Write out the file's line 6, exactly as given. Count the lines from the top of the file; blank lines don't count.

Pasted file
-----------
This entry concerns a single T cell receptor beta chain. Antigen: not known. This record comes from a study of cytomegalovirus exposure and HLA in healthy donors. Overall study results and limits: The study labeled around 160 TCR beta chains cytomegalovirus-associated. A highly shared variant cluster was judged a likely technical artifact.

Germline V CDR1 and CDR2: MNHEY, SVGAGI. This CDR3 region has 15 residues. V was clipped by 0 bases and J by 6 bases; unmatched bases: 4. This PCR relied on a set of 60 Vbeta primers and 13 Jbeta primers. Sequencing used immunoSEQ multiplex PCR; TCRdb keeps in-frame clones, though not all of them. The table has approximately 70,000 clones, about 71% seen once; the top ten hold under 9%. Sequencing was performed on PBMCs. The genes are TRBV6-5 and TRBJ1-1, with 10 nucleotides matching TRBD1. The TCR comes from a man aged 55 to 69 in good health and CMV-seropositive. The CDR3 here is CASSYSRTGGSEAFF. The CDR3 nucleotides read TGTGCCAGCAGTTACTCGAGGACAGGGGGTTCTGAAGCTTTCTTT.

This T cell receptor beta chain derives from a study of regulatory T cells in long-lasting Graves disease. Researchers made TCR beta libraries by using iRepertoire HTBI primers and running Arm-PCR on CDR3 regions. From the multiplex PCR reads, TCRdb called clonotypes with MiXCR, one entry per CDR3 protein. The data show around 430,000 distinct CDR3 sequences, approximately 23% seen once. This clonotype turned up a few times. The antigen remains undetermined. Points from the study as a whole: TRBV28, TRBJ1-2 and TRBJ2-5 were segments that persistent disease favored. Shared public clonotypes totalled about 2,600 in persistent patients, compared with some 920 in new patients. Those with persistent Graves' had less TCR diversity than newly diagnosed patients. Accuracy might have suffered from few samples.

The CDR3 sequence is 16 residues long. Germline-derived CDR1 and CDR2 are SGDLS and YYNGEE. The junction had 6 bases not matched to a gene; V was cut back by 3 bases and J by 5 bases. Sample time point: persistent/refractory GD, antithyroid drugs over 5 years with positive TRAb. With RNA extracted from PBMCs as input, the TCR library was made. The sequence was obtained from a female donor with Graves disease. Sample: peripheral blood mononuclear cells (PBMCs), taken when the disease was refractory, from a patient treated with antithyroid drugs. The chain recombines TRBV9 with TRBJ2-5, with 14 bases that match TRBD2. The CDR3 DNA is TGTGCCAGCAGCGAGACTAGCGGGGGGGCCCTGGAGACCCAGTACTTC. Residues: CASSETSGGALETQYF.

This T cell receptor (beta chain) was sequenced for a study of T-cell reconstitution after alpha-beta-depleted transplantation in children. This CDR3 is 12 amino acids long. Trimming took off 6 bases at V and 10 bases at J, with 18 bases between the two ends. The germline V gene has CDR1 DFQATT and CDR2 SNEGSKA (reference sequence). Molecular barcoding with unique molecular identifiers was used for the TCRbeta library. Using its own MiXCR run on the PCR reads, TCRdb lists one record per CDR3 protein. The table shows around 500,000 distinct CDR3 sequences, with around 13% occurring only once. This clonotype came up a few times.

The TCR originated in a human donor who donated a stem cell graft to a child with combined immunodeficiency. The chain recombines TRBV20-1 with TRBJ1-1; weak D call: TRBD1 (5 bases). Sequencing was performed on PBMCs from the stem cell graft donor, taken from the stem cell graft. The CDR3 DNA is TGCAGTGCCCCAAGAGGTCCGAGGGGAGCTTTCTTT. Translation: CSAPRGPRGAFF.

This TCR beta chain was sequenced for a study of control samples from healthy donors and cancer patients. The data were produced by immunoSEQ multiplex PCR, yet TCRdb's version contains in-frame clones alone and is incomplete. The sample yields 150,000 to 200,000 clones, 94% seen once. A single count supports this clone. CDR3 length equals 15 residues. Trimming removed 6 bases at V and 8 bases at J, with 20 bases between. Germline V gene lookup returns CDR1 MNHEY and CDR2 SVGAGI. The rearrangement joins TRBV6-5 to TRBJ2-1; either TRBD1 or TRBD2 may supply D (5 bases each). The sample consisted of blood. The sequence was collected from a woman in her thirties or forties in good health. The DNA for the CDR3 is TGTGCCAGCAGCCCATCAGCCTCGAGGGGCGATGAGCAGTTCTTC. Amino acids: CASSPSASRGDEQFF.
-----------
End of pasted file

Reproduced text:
The TCR originated in a human donor who donated a stem cell graft to a child with combined immunodeficiency. The chain recombines TRBV20-1 with TRBJ1-1; weak D call: TRBD1 (5 bases). Sequencing was performed on PBMCs from the stem cell graft donor, taken from the stem cell graft. The CDR3 DNA is TGCAGTGCCCCAAGAGGTCCGAGGGGAGCTTTCTTT. Translation: CSAPRGPRGAFF.